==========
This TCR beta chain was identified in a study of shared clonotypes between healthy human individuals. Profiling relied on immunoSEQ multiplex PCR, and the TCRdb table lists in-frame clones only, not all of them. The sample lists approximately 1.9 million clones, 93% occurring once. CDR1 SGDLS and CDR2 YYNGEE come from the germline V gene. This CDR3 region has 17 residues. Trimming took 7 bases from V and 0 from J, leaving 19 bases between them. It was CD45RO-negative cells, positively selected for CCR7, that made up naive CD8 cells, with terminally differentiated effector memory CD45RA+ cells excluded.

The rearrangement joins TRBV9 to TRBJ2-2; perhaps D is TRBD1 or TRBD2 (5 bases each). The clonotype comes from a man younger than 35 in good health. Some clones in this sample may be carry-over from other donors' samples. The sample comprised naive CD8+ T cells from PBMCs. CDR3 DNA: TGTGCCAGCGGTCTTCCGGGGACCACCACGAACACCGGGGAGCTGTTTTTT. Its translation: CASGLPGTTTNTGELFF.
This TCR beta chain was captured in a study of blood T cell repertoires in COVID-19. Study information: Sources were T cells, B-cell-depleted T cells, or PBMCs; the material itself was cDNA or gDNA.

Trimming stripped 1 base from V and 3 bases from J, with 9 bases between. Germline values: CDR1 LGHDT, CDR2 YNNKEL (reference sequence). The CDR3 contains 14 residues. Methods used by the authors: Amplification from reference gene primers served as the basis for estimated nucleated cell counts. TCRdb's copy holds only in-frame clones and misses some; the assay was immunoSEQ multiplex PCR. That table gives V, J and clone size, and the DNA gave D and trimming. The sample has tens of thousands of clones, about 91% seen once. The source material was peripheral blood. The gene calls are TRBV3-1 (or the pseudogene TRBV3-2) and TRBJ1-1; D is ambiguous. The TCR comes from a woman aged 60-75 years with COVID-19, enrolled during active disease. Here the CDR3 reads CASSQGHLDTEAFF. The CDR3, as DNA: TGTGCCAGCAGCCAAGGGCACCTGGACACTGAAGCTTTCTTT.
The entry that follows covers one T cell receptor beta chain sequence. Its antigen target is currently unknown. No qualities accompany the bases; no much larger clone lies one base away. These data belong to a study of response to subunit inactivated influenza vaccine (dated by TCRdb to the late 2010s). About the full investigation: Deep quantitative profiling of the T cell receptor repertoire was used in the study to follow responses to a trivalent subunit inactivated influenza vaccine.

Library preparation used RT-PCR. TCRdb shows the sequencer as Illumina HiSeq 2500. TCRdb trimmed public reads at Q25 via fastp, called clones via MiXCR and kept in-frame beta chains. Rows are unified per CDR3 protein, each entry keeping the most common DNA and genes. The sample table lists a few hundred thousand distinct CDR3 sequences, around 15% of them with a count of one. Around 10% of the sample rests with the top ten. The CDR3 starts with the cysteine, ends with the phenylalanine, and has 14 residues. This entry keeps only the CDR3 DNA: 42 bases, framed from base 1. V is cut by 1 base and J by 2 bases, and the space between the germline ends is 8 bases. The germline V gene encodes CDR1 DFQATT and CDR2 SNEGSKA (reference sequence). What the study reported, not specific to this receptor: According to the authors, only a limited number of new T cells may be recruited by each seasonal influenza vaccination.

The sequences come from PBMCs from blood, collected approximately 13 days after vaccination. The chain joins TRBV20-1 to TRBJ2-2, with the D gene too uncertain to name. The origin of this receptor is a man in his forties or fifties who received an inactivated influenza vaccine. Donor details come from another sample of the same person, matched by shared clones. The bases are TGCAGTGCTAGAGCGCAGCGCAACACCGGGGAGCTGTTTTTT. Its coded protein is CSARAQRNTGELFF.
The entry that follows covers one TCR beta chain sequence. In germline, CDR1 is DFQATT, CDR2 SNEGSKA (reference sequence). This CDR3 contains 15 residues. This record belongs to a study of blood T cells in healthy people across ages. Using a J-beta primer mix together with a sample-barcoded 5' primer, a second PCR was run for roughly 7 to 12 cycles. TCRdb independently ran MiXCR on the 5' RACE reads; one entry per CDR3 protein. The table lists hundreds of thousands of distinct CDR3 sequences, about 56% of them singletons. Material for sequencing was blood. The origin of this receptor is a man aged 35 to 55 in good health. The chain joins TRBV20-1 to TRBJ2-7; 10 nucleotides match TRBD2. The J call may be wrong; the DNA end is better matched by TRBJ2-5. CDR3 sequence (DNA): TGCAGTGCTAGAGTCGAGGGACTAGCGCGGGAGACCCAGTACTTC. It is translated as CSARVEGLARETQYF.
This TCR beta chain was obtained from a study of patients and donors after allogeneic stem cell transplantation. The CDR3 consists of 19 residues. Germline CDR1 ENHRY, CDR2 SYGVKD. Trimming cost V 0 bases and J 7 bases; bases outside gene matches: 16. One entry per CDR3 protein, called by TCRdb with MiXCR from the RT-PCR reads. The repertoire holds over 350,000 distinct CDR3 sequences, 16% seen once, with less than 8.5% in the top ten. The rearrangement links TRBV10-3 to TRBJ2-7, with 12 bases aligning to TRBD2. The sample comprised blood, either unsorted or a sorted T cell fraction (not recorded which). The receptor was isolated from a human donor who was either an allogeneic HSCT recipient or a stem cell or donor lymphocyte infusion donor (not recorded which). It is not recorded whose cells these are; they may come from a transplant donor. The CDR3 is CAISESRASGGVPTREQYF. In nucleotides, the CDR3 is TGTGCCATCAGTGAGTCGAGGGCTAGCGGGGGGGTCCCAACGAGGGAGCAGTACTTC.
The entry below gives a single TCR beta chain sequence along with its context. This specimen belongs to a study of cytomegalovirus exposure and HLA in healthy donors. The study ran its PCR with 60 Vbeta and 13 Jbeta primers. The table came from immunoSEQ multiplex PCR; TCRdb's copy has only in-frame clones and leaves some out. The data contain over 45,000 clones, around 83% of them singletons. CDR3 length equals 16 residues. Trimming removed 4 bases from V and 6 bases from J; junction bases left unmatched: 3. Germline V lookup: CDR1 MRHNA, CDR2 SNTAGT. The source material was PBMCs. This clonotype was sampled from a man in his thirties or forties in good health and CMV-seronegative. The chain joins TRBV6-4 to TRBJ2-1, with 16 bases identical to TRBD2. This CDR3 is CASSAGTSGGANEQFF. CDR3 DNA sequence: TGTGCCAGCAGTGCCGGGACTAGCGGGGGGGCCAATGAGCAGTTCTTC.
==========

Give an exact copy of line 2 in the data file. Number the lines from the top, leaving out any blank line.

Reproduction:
The rearrangement joins TRBV9 to TRBJ2-2; perhaps D is TRBD1 or TRBD2 (5 bases each). The clonotype comes from a man younger than 35 in good health. Some clones in this sample may be carry-over from other donors' samples. The sample comprised naive CD8+ T cells from PBMCs. CDR3 DNA: TGTGCCAGCGGTCTTCCGGGGACCACCACGAACACCGGGGAGCTGTTTTTT. Its translation: CASGLPGTTTNTGELFF.